Calligraphy History 書道歴史
The history of Japanese calligraphy can be traced back to the origin of the
Chinese civilization and the Chinese language has been around 4,500 years ago. Calligraphy had already been developed quite a bit before it came to Japan around the sixth century, at about the same time when the Chinese characters (Kanji) was also imported.
Heian period, which is from 794 to 1185, is known for art and especially poetry and literature. The name Heian means “peace” in Japanese. In Japan, it had already made significant progress in the new art form. The Buddhist monk, Kuukai, together with the courtier Tachibana no Hayanari and Emperor Saga, called Sanpitsu (Three Brushes) they are considered calligraphy masters of the early Heian period (794-1185), and played an important role in the development of calligraphy styles.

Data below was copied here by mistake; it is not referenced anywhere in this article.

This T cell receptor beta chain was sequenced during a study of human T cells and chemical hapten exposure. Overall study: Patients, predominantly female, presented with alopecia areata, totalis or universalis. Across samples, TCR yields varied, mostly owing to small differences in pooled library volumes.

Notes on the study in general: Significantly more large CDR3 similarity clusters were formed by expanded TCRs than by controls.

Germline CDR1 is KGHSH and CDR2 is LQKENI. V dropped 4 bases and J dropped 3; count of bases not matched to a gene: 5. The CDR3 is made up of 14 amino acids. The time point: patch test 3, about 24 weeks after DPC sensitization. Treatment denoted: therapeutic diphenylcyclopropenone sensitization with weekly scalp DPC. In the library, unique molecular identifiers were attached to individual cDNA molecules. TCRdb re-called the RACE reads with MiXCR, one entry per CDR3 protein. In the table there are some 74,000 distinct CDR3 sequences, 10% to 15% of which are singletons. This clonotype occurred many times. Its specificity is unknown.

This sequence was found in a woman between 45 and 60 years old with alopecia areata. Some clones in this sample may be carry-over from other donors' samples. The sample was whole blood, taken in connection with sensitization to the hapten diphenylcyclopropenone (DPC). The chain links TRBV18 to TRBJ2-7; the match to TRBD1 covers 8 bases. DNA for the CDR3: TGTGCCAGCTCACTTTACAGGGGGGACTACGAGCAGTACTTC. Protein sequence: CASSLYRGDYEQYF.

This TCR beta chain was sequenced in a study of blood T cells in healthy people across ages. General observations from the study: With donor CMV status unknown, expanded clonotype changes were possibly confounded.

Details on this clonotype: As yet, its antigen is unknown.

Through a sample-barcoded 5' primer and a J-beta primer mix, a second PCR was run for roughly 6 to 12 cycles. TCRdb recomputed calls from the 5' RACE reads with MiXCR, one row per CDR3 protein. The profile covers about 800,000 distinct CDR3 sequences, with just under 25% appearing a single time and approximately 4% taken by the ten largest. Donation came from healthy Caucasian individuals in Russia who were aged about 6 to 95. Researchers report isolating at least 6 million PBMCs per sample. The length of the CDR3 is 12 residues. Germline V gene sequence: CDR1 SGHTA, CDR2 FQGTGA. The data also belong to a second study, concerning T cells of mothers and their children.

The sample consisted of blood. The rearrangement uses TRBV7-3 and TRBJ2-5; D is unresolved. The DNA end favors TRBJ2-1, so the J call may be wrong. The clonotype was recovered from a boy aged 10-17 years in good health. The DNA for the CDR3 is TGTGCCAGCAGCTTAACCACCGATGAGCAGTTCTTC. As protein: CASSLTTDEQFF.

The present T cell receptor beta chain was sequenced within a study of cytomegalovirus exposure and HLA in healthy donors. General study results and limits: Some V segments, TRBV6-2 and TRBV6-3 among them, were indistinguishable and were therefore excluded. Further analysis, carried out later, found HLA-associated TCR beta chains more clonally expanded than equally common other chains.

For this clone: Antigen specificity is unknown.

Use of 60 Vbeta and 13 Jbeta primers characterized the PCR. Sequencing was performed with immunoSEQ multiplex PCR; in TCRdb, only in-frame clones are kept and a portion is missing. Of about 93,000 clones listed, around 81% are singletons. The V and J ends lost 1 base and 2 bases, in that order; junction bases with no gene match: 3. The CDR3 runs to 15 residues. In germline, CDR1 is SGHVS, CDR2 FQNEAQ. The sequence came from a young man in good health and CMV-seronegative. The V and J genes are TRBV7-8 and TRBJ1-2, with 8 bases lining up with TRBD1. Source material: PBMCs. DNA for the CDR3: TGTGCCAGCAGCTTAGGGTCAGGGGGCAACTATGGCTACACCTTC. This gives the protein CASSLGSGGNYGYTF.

The art of Calligraphy and the people of Japan have had a long and close relationship. During the Edo period (1615-1868) and elementary schooling system called “Terakoya” developed to provide the common people with a elementary education. Through this system, the skills developed in writing by means of ink and brush became part of the culture of the general polulace. Through the process of modernization which began with the Meiji Restoration (1868), the custom of writing with ink and brush was gradually replaced by the pencil and pen.
Japanese Calligraphy has its origin in the Calligraphy of China, which dates back some 3000 years. Once this art form from China reached the shores of Japan, it was gradually Japanized.